Dems Scramble to Explain Obama Debate Defeat
Going into this week's first presidential debate Democrats were confident that the most brilliant man to ever hold the office would easily trounce his challenger. However, 67% of voters who saw the debate judged Romney to have won. Only 25% saw Obama as the winner.
Obama campaign strategist, David Axelrod blamed debate moderator Jim Lehrer for allowing Romney “too much leeway. Time after time the President was left to fend for himself against repeated attacks on his policies. Lehrer failed to come to the President's aid despite numerous opportunities to do so.”
Axelrod expressed the hope that “our other friends in the media will put forth a greater effort outside the context of the stilted debate format to do the job we expect them to do. Our message that Governor Romney is a greedy, lying, cheating bastard that has been working so well in our ads needs the supporting confirmation of these widely respected arbiters of truth.”
Debbie Wasserman-Schultz, Chair Democratic National Committee, concurred with Axelrod's take, saying that “review of the debate transcript clearly shows an inappropriate handling of the event by the moderator. First, the actual amount of time each was allowed to speak was unacceptably allocated. Romney got almost as much time as the President did even though the President is a much more important figure in our government than a former one-term governor of a single state.”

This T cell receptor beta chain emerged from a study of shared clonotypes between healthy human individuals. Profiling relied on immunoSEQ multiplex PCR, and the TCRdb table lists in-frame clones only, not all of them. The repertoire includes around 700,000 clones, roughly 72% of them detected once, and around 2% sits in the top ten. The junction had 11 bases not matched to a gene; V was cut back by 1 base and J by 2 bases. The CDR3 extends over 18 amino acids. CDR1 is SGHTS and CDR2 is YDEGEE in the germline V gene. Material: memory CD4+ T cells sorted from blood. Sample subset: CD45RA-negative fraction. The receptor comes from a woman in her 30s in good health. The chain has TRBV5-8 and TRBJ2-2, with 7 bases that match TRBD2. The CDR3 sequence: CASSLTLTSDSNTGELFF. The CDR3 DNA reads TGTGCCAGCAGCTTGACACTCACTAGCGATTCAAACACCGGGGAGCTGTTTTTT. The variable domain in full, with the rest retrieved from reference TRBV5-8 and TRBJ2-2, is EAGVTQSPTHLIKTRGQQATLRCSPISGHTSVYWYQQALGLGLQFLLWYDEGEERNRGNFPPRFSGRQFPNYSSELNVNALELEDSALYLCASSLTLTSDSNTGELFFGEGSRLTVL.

“Second, Romney was allowed to repeatedly contradict the President,” she observed. “This disrespect went unchallenged by the moderator. Even worse, Lehrer's interruption of the President's closing statement on the pretext that he exceeded the allotted time limit was a shamefully arrogant affront to our nation's ruler.”
Stephanie Cutter, deputy campaign manager for Obama complained that “the whole debate thing unfairly exploits the President's weaknesses. The President has said numerous times that prepping for these kinds of events is boring. Having to bone up of the issues and confront a disagreeable adversary is just not his thing.”
Cutter maintained that debates aren't a good measure of a person's abilities to perform in office. “Look, a president doesn't need to be able to think on his feet. He can hire advisers to handle the technical details and speechwriters to craft the words he uses to communicate with the American people,” she pointed out. “An inability to rebut an argument against his policies in a public forum is not a crucial skill.”
MSNBC's Chris Matthews faulted Lehrer for “not being aggressive enough. There were opportunities for him to intervene on behalf of the President that he missed.” Matthews speculated that “Lehrer may have put too much emphasis on maintaining the appearance of neutrality,” and wondered whether “a man of his advanced age should be entrusted with such a weighty task in the future when abler men like myself are available.”
Apparent Gaffes Explained
Statements this past week by both the President and Vice-President that many are persuaded are gaffes were defended by Press Secretary Jay Carney.